Cryozombie

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Let me counter that with a few points:

1) as I said before the "You have to carry Liability on your car" or "wear a helmet on your bike" is not even in the same realm... the right to keep and bear arms is a RIGHT... driving a car is not.
2) We need to set a baseline for responsibility. What constitutes Irresponsible gun ownership?
3) If your fear that your child might be one of the 0.0010054817949593988% that gets shot is enough of a deterrent that we need to assure every gun is locked up and accounted for at all times, what is MY recourse against you if I cannot access my gun quickly enough to protect my family and someone is injured or killed as a result? Watch this video. This is fictional of course, but I often feel this is exactly what the "Compromises" to my RIGHT would be like if people had their way:

http://www.youtube.com/watch?v=wypFgcqHyvc&feature=player_embedded

Also, I ask you, what control do you have in place to make sure, if my kid is playing at your house, that your kid wont stab him with a kitchen knife?

I think the answer to that is the same answer to how to prevent an accidental shooting: You teach your kid better. I think we demonize guns and gun ownership in this country, and as a result we don't teach our kids about guns, gun responsibility, and the dangers of guns... then they get curious and they play. I grew up in a house full of loaded, accessible firearms... but I also knew how dangerous they were and was taught respect for them: I NEVER handled them without an adult present, and never had an accident growing up. I think it's that simple. You dont hide it so little Timmy doesn't know about it, and you DISCIPLINE you kid, instead of thinking that Timmy is a precious little snowflake and raising your voice to him might make him feel bad, so its better to talk about his feelings when he shoots Sally next door after he finds your gun hidden in the closet.
 
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These are related stories, so in lieu of starting a new thread, I thought I'd just post them here. More stupid, irresponsible, "responsible" gun owners.

http://articles.orlandosentinel.com..._latest-shooting-critical-condition-young-boy

In the above article, a toddler was left alone in a minivan while mom goes into the convenience store and the dad pumps the gas. The child knows where the gun is, moves from the back seat up to the front and shoots himself.

http://seattletimes.nwsource.com/html/localnews/2017727656_childshooting12m.html

In this article, a 5 year old shoots his 7 year old sister and kills her. The gun owner is a police officer.

While the children in these articles are the children of the gun owner, the basic point is the same. That these kinds of things happen to even responsible gun owners. I'm not trying to in any way suggest that the gun owners are bad people. I'm sure that they are not, and my heart breaks for them.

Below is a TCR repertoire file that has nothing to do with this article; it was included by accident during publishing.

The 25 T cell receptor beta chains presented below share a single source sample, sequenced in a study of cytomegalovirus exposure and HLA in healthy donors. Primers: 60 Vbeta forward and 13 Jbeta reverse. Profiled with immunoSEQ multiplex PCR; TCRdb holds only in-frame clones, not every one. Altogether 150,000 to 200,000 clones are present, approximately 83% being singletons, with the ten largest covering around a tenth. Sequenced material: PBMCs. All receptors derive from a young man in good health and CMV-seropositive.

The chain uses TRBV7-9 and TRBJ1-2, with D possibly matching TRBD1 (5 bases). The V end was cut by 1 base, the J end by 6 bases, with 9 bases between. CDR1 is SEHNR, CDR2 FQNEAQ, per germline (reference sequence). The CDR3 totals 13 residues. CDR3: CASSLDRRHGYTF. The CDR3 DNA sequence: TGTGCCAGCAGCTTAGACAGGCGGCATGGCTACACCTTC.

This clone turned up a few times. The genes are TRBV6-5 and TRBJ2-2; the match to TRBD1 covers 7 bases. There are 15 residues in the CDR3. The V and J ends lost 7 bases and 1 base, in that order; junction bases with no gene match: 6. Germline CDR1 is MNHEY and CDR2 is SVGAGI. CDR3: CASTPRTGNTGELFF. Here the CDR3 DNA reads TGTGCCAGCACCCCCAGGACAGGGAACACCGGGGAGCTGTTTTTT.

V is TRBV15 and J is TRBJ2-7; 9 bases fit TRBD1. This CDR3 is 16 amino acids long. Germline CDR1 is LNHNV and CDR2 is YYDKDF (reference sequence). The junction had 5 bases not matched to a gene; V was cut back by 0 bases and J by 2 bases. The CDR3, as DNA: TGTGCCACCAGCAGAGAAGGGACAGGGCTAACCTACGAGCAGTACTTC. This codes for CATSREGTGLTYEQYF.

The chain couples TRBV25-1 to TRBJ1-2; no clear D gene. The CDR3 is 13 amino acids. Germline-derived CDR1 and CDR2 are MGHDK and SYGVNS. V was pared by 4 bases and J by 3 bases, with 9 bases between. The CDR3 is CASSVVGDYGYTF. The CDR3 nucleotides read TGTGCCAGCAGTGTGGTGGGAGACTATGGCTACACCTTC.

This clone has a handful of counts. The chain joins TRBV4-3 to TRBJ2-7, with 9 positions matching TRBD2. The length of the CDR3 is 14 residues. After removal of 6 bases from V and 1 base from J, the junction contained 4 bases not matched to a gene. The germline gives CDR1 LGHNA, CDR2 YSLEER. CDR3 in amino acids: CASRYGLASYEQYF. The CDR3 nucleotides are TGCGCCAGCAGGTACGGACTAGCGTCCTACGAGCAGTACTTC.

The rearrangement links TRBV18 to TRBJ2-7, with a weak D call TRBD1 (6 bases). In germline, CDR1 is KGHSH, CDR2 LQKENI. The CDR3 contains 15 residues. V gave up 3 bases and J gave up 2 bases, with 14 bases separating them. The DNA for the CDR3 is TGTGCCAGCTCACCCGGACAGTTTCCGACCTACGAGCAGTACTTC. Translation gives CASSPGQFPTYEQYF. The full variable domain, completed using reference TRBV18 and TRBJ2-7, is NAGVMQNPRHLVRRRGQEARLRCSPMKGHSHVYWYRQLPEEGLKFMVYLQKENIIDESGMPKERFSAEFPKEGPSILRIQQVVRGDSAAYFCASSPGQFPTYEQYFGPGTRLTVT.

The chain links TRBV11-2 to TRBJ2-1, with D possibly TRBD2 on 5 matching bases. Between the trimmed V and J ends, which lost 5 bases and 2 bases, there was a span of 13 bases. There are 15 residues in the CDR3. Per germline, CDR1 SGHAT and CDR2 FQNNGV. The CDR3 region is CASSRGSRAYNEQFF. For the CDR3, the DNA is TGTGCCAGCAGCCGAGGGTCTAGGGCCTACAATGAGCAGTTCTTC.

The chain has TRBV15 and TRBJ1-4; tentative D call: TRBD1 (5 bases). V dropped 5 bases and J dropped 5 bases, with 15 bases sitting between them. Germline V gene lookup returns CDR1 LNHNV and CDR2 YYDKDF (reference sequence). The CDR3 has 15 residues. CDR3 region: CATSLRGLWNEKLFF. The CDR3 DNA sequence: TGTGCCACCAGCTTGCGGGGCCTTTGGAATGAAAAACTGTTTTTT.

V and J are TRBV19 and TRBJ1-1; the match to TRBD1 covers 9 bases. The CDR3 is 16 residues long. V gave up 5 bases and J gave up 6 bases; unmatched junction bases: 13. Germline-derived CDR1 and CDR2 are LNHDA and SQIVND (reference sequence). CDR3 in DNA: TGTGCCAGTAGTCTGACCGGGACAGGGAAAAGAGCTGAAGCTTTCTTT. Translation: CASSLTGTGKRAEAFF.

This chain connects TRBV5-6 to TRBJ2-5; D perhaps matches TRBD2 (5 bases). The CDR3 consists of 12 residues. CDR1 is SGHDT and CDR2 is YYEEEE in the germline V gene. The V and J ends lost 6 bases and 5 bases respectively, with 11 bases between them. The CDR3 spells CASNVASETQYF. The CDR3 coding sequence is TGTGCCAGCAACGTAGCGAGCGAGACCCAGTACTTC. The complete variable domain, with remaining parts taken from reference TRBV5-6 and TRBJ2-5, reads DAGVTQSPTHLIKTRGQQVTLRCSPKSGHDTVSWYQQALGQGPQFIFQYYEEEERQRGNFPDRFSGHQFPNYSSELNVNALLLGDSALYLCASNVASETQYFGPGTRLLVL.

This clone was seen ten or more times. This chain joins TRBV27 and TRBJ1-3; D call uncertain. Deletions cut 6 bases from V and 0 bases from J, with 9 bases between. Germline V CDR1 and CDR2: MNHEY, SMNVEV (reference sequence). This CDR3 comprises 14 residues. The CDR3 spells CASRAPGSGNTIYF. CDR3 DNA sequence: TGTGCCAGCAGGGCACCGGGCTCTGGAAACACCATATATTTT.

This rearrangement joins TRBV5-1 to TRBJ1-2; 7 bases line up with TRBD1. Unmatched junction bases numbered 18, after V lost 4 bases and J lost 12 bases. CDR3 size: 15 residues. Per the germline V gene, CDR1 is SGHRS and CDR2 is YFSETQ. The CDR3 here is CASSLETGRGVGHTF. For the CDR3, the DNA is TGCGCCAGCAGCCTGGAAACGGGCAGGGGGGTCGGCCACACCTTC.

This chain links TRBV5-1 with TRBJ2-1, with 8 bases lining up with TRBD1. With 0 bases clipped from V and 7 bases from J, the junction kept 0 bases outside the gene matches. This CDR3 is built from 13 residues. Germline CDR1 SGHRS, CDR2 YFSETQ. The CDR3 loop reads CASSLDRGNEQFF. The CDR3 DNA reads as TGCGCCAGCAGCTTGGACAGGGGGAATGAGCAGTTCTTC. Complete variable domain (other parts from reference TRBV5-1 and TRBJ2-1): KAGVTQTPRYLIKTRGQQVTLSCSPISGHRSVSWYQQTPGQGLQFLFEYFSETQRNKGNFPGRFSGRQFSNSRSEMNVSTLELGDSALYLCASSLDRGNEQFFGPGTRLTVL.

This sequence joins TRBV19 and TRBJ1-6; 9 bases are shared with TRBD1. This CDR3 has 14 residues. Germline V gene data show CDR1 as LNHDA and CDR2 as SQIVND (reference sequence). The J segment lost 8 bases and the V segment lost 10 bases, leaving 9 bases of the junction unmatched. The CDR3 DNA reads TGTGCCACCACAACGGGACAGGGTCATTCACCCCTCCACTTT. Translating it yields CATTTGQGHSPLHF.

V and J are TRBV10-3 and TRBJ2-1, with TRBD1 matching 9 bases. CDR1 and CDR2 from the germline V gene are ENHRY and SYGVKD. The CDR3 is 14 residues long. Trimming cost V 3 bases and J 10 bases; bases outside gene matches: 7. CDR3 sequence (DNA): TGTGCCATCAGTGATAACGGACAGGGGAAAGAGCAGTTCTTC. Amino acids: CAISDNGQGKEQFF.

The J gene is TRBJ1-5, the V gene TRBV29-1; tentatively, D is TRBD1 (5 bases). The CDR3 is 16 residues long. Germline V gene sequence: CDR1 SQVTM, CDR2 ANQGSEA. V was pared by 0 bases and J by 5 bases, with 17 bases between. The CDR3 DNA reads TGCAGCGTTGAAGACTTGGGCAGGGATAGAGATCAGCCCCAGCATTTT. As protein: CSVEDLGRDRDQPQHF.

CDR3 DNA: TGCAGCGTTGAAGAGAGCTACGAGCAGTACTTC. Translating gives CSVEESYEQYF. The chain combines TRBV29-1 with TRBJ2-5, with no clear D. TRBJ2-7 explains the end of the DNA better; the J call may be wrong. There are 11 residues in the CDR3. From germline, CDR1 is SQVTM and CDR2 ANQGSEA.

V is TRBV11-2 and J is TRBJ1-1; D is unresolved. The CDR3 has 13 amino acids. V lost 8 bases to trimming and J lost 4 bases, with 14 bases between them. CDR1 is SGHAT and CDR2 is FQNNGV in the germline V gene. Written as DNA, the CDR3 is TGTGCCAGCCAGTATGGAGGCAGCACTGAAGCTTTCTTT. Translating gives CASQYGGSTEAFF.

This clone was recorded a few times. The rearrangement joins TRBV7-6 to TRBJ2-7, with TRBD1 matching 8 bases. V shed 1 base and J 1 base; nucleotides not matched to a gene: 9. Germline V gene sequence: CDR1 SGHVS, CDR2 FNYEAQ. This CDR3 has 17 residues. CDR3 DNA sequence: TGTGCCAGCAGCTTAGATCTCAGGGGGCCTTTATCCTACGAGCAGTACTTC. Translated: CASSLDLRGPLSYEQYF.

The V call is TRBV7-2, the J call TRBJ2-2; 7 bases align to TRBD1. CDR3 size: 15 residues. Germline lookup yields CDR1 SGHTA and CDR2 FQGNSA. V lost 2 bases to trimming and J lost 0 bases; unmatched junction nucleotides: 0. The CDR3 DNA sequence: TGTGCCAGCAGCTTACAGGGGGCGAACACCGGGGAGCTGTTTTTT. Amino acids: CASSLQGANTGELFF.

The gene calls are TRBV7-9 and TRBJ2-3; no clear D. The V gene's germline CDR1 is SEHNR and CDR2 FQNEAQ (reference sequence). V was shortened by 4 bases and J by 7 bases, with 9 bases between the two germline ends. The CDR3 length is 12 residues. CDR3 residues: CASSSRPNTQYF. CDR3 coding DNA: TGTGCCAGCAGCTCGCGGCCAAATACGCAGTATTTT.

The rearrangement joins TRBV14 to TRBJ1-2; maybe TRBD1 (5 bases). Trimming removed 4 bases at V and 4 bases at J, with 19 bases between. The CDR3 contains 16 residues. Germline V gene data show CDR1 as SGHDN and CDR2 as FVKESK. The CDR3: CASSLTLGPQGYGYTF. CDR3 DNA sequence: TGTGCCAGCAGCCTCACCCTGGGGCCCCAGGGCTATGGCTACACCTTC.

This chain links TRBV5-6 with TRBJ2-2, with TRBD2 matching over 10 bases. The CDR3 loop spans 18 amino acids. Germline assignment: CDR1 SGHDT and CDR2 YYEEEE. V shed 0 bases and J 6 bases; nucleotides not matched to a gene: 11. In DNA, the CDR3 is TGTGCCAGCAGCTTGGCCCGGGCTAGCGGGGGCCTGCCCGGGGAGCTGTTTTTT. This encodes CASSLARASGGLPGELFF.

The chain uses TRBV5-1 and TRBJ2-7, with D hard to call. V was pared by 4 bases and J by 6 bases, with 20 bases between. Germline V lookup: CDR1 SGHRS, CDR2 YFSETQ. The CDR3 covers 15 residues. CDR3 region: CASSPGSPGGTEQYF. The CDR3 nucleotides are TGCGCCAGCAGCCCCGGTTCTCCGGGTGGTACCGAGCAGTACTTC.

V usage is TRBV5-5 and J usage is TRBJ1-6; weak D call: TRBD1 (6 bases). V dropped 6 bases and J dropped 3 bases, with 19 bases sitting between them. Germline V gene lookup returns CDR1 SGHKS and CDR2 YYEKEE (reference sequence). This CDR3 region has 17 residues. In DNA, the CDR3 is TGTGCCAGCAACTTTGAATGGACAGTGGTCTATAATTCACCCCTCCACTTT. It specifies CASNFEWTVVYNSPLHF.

My point is that where guns are involved, these kinds of things happen... even to responsible, experienced, licensed gun owners.

And once again, I will reiterate that I'm not overly attached to my proposal above. I'm VERY interested in hearing from you guys, experienced gun owners, your ideas.

Cryozombie, I'm sorry I missed your post above, but since I'm revisiting the thread, I'll answer your questions.

First, restrictions already exist on gun ownership. I'm not suggesting that anyone's right to bear arms be impinged. Rather, I'm suggesting that with responsible regulation, the right can be expanded to include weapons currently illegal. It's not about restriction. It's about accountability, in my opinion.

Second, irresponsible gun ownership is often visible only after the fact, which is why I would propose that the requirement to carry a liability policy be universal. In the articles above, the two situations occurred with weapons owned by "responsible" gun owners.

Third, I don't know about your statistic, but according to the CDC, there are about 8 or 9 kids shot each day in unintentional firearm accidents. Just under 1 per day dies. I posted those earlier, along with links to where I got them. I know that others have issues with the CDC, but I don't know where else to find mortality and accident related information, so take it for what it is. It was admittedly a surprisingly high number, IMO.

And in light of these two incidents, so close to the event I mentioned in the first post, how you'd respond to your own final paragraph. While I can agree that education is a part of it, that's not the entire story. Kids in families with parents who know (or should know) better STILL get ahold of guns and still shoot themselves, their siblings, their parents or people from outside their family. It's always accidental. It's always heartbreaking. But it's not just people failing to educate their kids.
 

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You cant legislate responsibility and you cant test for it. I dont know exactly what your suggesting is the solution but each individual case no matter how tragic is still far fewer then any other way kids get hurt. No one ever crys about outlawing swimming pools and far more kids are hurt and die in pool accidents from irresponsible parents. Its only the "evil" gun people want to ban.